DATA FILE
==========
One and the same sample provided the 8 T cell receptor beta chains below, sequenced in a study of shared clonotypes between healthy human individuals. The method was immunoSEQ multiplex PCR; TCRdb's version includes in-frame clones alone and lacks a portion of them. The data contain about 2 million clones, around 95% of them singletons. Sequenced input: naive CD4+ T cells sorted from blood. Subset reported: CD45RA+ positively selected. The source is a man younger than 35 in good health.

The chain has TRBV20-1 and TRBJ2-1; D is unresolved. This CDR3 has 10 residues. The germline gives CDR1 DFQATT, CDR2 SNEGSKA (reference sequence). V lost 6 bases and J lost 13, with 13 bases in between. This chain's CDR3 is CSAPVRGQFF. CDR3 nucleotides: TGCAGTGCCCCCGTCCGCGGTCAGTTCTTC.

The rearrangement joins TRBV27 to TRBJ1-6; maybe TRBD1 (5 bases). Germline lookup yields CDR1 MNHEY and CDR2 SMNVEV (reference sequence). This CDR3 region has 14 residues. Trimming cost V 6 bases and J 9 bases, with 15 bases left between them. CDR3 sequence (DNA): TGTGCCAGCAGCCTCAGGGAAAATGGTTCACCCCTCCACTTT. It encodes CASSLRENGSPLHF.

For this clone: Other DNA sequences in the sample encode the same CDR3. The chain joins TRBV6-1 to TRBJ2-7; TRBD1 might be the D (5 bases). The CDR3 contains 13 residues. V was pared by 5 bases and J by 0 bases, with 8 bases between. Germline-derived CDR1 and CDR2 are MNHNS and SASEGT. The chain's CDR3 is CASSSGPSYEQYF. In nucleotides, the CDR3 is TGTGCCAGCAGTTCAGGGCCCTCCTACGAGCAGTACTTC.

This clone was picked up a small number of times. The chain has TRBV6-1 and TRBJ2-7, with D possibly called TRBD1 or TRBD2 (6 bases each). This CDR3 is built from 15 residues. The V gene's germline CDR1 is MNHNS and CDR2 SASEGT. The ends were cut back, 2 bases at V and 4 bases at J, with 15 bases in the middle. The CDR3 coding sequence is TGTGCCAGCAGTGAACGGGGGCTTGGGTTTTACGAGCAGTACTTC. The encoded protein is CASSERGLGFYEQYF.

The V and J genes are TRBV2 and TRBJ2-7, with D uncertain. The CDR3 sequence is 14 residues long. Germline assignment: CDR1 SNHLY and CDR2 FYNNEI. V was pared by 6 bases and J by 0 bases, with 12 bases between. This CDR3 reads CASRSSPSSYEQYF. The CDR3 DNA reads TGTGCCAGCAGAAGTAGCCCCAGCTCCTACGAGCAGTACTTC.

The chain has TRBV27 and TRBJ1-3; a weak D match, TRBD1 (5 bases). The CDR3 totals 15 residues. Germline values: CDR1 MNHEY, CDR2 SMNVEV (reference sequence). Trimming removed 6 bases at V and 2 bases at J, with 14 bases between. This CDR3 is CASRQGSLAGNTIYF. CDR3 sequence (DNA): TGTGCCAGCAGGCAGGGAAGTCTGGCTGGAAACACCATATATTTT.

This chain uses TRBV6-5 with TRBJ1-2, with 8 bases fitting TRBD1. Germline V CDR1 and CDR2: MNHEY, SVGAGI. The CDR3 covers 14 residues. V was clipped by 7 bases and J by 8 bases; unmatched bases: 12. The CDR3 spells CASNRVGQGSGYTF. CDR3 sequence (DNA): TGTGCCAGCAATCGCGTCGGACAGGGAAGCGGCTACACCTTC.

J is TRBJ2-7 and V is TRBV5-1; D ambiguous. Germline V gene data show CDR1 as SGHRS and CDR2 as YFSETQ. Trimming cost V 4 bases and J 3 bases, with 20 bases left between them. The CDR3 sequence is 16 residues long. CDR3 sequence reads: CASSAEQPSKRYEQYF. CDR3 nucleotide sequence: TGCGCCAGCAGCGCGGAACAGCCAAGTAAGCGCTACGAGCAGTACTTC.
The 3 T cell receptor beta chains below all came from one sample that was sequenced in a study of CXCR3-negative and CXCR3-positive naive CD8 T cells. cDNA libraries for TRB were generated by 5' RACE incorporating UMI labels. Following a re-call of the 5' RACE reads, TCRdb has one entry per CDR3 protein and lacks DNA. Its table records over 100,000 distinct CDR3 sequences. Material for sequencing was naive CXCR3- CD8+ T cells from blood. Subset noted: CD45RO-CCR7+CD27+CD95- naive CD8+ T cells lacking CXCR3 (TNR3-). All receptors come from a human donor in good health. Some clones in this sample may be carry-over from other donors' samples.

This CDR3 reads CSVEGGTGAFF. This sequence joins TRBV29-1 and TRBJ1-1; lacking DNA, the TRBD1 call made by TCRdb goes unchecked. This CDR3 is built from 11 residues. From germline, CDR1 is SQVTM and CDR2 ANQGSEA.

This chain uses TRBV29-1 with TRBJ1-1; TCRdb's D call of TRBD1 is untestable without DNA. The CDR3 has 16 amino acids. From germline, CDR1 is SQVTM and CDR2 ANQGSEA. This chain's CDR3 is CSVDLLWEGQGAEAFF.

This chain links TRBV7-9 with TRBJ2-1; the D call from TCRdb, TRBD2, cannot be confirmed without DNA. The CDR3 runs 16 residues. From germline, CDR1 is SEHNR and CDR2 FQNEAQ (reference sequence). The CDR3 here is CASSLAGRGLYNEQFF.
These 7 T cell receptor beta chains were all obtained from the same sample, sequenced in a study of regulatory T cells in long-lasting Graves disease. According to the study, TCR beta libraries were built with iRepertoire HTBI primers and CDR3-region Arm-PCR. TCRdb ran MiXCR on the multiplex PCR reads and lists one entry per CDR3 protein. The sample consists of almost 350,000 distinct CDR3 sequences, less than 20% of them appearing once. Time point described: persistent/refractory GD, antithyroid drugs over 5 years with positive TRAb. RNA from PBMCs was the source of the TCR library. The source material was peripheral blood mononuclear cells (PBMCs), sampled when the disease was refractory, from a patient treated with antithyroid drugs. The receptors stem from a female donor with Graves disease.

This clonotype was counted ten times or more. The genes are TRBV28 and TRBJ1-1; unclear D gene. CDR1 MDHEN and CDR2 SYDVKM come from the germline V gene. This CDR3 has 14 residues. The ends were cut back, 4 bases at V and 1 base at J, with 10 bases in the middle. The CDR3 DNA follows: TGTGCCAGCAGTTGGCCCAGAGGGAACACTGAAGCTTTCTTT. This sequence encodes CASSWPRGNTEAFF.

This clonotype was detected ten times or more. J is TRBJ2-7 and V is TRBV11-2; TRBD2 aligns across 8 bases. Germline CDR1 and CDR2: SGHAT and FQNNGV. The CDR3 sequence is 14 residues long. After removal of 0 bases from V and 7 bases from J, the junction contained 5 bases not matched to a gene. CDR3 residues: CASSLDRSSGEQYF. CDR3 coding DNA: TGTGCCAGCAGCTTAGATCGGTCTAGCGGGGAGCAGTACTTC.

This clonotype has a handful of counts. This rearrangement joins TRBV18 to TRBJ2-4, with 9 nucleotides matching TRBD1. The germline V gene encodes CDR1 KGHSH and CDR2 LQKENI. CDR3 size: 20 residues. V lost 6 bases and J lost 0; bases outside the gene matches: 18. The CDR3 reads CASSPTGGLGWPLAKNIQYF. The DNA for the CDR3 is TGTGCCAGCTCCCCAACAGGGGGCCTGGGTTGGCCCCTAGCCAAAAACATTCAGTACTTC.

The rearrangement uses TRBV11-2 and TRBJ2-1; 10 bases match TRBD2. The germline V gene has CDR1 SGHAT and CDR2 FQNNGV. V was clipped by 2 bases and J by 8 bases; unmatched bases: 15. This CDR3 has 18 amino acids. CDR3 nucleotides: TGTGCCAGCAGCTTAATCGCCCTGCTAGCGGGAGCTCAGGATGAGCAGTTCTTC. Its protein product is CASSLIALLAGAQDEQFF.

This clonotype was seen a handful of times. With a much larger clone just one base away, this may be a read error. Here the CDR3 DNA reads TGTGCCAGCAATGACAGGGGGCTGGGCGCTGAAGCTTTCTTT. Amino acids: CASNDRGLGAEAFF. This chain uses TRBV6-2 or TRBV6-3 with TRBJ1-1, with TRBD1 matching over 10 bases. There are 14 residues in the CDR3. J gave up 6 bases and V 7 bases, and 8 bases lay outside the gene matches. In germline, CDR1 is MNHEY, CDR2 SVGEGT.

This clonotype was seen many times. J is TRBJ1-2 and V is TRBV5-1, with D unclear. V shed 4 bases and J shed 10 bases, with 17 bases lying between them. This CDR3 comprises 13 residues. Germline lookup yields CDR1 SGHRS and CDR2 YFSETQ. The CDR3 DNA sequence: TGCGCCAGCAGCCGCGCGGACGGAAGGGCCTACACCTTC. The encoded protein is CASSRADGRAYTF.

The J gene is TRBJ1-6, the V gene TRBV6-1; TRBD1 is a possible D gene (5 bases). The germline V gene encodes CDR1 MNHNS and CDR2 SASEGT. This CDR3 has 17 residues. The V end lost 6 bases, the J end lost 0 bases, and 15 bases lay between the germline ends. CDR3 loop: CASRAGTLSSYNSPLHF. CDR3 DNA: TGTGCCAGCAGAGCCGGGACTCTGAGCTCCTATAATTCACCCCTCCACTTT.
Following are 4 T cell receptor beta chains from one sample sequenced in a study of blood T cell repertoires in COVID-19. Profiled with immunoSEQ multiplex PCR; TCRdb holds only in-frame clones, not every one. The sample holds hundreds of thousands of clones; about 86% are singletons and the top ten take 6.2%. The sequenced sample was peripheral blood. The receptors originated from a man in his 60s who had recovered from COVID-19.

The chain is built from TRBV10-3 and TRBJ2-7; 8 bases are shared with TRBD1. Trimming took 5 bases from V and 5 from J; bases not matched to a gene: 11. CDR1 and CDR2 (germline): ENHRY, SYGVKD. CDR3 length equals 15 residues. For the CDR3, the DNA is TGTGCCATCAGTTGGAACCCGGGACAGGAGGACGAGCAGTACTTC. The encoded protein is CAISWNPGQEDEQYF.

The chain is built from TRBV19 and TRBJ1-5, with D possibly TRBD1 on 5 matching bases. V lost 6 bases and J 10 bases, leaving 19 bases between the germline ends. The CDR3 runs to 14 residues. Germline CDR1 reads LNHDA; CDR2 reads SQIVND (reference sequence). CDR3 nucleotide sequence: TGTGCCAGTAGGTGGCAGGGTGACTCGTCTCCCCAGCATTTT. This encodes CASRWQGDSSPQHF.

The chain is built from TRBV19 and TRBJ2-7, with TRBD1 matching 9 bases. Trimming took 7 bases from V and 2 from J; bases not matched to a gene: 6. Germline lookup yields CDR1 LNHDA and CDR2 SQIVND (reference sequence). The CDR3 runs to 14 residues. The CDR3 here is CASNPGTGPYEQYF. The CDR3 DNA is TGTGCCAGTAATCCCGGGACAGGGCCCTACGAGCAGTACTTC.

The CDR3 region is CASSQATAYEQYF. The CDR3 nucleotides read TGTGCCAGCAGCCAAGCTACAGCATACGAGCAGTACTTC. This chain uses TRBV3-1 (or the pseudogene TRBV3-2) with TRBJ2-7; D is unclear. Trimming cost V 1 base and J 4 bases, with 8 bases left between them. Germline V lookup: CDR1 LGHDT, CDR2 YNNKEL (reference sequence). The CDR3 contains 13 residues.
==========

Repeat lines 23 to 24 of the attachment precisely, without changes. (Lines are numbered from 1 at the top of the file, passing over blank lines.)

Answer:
The chain is built from TRBV10-3 and TRBJ2-7; 8 bases are shared with TRBD1. Trimming took 5 bases from V and 5 from J; bases not matched to a gene: 11. CDR1 and CDR2 (germline): ENHRY, SYGVKD. CDR3 length equals 15 residues. For the CDR3, the DNA is TGTGCCATCAGTTGGAACCCGGGACAGGAGGACGAGCAGTACTTC. The encoded protein is CAISWNPGQEDEQYF.

The chain is built from TRBV19 and TRBJ1-5, with D possibly TRBD1 on 5 matching bases. V lost 6 bases and J 10 bases, leaving 19 bases between the germline ends. The CDR3 runs to 14 residues. Germline CDR1 reads LNHDA; CDR2 reads SQIVND (reference sequence). CDR3 nucleotide sequence: TGTGCCAGTAGGTGGCAGGGTGACTCGTCTCCCCAGCATTTT. This encodes CASRWQGDSSPQHF.